Ministry of Interior wishes to expand rights of local governments

Municipal Police.
Municipal Police. Source: Siim Lõvi /ERR

In line with the government's wishes, the Ministry of the Interior has forwarded its recommendations on how to grant more rights to ensure the welfare and security of local governments. The recommendations, if they were adopted, would both decentralize some activities, but also increase both the responsibilities and rights of local authorities.

Local governments currently have the option to form a law enforcement unit, for instance. One concrete example of this is the well-known municipal police (MuPo) operating in Tallinn, but the ministry says it sees that the role of such bodies should be raised, while their rights should be expanded.

While local governments have been granted the right to state supervision and proceed with misdemeanors outside of court, they and their municipal police forces can't intervene effectively, end disruption and perform other functions.

As a result, disruptions, graffiti in the public space, public noise, consumption of alcohol or exploring dilapidated, hazardous buildings go on unabated in some cases, as there is no police patrol to react, ERR reports.

A recent example came at Tapa, home of a large NATO base, where a contretemps involving British Army soldiers from the base and some local residents, which was resolved by British Army Royal Military Police rather than the Police and Border Guard Board (PPA). A PPA patrol would have had to have come from Rakvere, about half-an-hour's drive away.

Moreover, Tallinn's MuPo is more the exception, than the rule, and most municipalities have no analogous force.

As a solution for increasing traffic security, the Ministry of the Interior says it sees an opportunity to grant local governments the right to establish traffic surveillance systems within their territories.

As a result of the amendment, establishing and using traffic cameras would start work via a tri-partite cooperation. The task of the local government is to procure and manage the devices, the Transport Agency's (Transpordiamet) role is managing the data of the tasks system and the PPA's function is to write up procedures, ERR reports, including fines.

50 percent of received income from fines would go into a local government's budget, under the new amendments.

In addition, room for improvement is seen in the cooperation at the local level, where activities relating to security and prevention are clearly assigned to a certain commission or a council.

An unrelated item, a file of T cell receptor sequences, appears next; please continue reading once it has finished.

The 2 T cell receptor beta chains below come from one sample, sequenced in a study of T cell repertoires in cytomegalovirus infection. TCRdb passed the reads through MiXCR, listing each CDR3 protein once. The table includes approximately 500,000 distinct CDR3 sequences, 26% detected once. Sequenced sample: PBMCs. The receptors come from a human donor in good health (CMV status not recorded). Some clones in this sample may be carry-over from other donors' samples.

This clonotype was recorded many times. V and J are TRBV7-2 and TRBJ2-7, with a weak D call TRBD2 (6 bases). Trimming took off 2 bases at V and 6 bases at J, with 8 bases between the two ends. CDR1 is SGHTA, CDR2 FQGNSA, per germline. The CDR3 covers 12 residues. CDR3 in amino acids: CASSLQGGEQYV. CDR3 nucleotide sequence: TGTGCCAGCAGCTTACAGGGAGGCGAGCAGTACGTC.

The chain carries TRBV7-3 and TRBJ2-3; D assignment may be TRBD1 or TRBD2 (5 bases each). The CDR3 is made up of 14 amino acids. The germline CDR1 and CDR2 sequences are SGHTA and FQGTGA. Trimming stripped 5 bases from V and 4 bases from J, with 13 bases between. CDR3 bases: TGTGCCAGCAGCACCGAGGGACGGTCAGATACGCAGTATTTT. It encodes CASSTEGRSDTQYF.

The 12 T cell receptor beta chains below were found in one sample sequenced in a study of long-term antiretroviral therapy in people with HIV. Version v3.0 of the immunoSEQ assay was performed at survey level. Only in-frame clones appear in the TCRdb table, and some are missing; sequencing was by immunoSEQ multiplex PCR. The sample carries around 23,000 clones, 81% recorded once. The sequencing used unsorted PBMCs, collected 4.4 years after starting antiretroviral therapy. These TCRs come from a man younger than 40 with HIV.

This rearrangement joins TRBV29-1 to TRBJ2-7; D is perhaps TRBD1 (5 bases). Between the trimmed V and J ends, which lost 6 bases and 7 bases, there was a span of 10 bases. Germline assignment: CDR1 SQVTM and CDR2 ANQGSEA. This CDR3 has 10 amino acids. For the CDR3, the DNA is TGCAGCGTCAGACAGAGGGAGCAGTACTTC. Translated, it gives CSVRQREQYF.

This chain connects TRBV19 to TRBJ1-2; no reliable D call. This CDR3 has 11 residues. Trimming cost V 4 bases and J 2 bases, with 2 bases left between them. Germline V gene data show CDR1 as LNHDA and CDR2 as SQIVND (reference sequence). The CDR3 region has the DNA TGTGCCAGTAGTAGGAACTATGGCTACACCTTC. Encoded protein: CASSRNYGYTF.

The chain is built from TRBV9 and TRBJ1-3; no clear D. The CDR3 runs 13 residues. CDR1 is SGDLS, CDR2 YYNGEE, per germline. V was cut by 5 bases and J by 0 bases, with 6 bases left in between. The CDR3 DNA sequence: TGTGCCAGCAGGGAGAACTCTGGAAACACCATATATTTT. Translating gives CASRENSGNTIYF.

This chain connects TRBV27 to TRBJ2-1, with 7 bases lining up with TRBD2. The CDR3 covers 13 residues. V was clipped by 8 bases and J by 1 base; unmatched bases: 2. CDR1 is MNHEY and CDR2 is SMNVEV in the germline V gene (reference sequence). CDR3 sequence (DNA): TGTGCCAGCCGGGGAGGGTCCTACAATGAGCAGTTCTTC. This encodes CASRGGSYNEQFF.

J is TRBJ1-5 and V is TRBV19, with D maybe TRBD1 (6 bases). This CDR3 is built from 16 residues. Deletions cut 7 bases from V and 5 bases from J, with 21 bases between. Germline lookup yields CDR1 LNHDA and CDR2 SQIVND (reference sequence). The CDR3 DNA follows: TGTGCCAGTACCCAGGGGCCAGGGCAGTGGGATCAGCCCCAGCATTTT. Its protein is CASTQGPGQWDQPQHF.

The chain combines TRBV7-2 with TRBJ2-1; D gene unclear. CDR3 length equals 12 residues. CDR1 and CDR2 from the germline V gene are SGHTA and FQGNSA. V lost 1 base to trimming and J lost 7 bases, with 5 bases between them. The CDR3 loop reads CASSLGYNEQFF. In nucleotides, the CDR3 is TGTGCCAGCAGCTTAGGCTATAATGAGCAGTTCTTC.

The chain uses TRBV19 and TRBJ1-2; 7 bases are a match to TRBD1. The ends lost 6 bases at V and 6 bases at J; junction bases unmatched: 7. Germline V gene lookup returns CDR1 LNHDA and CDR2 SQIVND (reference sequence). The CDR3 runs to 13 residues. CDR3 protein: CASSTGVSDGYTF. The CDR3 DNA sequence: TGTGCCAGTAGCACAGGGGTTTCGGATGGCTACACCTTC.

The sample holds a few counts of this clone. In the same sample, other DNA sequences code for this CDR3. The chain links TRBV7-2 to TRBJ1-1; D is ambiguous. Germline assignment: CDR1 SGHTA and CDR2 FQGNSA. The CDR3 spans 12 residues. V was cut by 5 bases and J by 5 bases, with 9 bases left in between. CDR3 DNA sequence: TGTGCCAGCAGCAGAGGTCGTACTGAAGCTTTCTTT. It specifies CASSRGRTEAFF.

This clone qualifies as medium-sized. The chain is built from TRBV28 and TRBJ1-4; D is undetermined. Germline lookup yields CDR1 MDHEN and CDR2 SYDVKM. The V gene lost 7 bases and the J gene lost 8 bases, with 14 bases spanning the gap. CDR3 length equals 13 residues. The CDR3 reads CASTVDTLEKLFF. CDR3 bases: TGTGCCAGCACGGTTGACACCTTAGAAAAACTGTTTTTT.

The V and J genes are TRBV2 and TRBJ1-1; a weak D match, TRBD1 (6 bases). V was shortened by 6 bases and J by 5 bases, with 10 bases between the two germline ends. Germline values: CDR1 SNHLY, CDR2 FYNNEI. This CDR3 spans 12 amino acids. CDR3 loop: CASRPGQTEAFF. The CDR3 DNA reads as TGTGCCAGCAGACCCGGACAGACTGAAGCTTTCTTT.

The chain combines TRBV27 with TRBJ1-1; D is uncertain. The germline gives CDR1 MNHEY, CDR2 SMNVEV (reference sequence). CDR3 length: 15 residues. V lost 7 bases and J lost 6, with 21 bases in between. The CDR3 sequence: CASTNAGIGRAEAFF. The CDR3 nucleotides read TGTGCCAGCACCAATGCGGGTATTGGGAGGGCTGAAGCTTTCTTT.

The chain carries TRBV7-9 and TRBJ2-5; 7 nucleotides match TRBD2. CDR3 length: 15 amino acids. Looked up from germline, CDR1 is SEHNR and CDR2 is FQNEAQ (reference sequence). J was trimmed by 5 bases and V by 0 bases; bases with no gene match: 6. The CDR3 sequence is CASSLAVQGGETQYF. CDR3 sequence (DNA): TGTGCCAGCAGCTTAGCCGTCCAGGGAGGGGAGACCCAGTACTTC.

The ministry also wants to make it a state-level security task for local governments to prepare for an extensive evacuation. This means that the local government would have to help residents and others within its auspices to evacuate, as well as to tend to their catering and accommodation needs and ensure necessary evacuation places are available.

Prevention activities and social aid questions should be operated by local governments

The Ministry of the Interior also says it wants to oblige the local governments to create treatment possibilities or services mitigating reasons of addiction problems.

When more local governments would be included in operating sobriety safe-houses, introducing continuing treatment or social services would be made easier and more efficient as well, the ministry found.

The ministry is referring to the Health Development Institute's proposal made in 2012 to make it local governments' responsibility to build and maintain sober homes because sobering is more of a social problem than disruption of public order.

The ministry also wants local governments to ensure essential social aid access throughout the day.

Currently, the problem is primarily that after five o' clock in the evening, child protection officials or social workers can't intervene or give aid to residents, who are instead turning to the police on such occasions.

While it is provided for by law to ensure social aid and services by the local governments, this are not in fact assured in practice.

With improving accessibility to social aid, residents would have better opportunities for receiving necessary accommodation, for example in a case of home violence.

It was also brought out that the nature of police work required fast reaction and action but in cases related to children, they may need calm communication supporting a sense of security.

The requirement to establish water sources would move from the public to local government

The Ministry of the Interior also sees the necessity to expand the local government obligations regarding water sources.

The ministry considers it unreasonable to apply this requirement to private individuals, because water sources are often established for several buildings.

At the same time, as a result, water sources without owners, which are not maintained would disappear.

The government is waiting for proposals to increase local governments' role from other ministries as well.


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Editor: Roberta Vaino

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